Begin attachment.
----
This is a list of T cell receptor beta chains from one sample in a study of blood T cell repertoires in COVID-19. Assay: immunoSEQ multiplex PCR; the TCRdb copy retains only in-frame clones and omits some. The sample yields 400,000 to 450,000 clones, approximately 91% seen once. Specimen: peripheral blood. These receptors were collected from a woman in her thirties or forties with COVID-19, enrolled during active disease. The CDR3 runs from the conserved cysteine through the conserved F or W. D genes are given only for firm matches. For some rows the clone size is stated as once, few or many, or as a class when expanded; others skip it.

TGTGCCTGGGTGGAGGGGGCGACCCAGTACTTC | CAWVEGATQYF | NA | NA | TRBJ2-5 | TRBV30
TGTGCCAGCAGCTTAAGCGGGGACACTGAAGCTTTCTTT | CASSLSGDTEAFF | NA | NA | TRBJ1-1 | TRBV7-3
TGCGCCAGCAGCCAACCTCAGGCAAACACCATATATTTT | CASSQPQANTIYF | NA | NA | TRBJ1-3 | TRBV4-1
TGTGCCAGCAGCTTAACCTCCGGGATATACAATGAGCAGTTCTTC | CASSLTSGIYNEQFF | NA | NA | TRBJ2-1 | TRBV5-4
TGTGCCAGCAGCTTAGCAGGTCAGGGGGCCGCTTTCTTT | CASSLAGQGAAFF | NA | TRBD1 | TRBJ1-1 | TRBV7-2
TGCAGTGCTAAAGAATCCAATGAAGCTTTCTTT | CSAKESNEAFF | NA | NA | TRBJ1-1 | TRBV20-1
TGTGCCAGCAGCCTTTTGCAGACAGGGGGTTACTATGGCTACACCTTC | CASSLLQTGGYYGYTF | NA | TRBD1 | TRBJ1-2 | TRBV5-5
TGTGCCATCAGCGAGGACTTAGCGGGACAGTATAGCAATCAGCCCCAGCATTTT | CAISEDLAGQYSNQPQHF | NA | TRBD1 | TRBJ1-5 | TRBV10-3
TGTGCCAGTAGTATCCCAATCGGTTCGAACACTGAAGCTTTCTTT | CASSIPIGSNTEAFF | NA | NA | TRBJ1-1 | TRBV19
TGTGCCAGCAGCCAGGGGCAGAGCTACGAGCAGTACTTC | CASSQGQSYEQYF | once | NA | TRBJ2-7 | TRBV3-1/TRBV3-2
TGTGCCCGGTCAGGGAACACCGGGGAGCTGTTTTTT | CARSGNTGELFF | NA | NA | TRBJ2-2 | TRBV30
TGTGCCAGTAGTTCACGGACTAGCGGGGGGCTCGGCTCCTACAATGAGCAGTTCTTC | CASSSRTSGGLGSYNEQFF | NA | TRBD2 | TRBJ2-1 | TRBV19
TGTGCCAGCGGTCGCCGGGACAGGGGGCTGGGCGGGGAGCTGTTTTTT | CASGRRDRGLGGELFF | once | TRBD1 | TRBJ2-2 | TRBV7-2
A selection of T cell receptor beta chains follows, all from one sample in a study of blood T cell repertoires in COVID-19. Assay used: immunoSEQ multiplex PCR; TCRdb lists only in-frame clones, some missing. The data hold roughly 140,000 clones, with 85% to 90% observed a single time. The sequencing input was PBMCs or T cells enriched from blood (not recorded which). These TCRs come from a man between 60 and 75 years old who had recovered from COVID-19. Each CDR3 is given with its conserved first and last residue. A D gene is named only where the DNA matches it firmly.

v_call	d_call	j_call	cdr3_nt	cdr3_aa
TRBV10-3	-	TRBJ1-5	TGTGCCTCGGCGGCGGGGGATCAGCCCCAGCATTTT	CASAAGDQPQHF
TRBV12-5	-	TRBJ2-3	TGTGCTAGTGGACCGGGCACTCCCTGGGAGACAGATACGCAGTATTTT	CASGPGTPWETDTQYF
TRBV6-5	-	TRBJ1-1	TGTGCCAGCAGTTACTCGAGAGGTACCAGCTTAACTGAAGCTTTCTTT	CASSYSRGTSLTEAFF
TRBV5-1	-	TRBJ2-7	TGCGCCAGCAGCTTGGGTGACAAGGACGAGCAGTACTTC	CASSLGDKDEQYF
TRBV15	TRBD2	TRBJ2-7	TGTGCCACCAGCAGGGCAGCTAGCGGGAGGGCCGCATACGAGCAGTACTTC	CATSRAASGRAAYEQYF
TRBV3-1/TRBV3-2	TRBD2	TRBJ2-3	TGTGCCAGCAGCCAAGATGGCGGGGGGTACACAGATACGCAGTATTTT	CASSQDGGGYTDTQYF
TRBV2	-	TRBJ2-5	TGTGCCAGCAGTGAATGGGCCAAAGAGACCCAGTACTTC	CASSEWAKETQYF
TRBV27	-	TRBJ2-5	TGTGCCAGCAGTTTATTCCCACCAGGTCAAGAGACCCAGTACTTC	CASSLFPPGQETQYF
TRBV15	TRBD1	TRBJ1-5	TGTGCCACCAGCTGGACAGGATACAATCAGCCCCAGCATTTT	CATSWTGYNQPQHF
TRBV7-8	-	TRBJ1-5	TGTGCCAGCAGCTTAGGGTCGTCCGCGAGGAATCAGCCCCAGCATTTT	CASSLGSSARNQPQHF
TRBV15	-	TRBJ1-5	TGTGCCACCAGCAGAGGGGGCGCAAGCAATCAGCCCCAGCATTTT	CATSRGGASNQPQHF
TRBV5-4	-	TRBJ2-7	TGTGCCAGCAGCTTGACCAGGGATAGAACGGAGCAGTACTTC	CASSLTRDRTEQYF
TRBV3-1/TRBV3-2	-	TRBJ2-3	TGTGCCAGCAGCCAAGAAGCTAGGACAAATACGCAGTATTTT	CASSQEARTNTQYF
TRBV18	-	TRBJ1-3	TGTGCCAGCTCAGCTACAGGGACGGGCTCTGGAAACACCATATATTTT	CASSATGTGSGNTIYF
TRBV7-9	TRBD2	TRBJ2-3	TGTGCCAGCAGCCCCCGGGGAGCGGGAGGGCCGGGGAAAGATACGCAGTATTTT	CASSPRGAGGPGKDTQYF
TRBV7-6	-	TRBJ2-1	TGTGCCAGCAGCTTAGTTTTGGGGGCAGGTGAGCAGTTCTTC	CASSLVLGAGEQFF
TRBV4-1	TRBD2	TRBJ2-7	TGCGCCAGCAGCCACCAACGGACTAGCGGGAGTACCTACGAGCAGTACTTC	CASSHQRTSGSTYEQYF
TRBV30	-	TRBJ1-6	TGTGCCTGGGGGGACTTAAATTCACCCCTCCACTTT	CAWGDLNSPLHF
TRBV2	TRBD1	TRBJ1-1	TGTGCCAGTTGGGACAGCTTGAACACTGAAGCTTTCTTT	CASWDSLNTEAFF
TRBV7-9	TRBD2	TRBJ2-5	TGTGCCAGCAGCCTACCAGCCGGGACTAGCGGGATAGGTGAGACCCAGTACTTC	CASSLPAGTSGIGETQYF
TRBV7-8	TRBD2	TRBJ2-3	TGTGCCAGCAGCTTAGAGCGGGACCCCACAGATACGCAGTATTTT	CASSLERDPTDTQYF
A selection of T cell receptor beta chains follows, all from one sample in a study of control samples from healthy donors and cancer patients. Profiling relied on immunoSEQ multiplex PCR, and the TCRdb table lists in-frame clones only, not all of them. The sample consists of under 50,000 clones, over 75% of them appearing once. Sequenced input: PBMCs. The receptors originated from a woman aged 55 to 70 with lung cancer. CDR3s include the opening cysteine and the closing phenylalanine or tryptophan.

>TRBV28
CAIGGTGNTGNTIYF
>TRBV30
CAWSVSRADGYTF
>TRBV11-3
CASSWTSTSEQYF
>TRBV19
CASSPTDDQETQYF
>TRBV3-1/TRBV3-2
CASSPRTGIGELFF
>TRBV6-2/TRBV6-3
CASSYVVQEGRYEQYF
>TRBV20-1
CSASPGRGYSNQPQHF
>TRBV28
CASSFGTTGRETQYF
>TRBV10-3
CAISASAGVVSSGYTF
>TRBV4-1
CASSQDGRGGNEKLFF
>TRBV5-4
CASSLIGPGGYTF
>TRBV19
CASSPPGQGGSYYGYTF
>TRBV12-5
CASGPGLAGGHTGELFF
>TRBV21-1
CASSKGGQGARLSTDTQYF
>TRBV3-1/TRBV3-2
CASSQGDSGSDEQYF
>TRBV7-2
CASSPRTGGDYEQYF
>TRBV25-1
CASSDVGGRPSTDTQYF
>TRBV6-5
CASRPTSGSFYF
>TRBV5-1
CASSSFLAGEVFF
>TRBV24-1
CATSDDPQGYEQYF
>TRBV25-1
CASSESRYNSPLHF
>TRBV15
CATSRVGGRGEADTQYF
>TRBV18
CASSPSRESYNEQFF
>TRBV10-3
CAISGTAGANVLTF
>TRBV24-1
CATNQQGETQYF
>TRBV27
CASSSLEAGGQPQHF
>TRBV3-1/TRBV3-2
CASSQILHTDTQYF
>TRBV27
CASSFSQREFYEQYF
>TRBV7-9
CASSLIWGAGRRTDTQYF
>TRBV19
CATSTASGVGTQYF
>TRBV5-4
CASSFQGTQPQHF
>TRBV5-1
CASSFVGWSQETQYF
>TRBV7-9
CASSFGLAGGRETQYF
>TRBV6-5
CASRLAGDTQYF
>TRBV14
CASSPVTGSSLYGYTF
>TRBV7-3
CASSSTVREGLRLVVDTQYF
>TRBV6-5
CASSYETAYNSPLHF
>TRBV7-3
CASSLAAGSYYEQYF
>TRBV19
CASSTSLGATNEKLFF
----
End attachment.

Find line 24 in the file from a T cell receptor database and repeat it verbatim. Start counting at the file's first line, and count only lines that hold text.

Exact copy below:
TRBV27	-	TRBJ2-5	TGTGCCAGCAGTTTATTCCCACCAGGTCAAGAGACCCAGTACTTC	CASSLFPPGQETQYF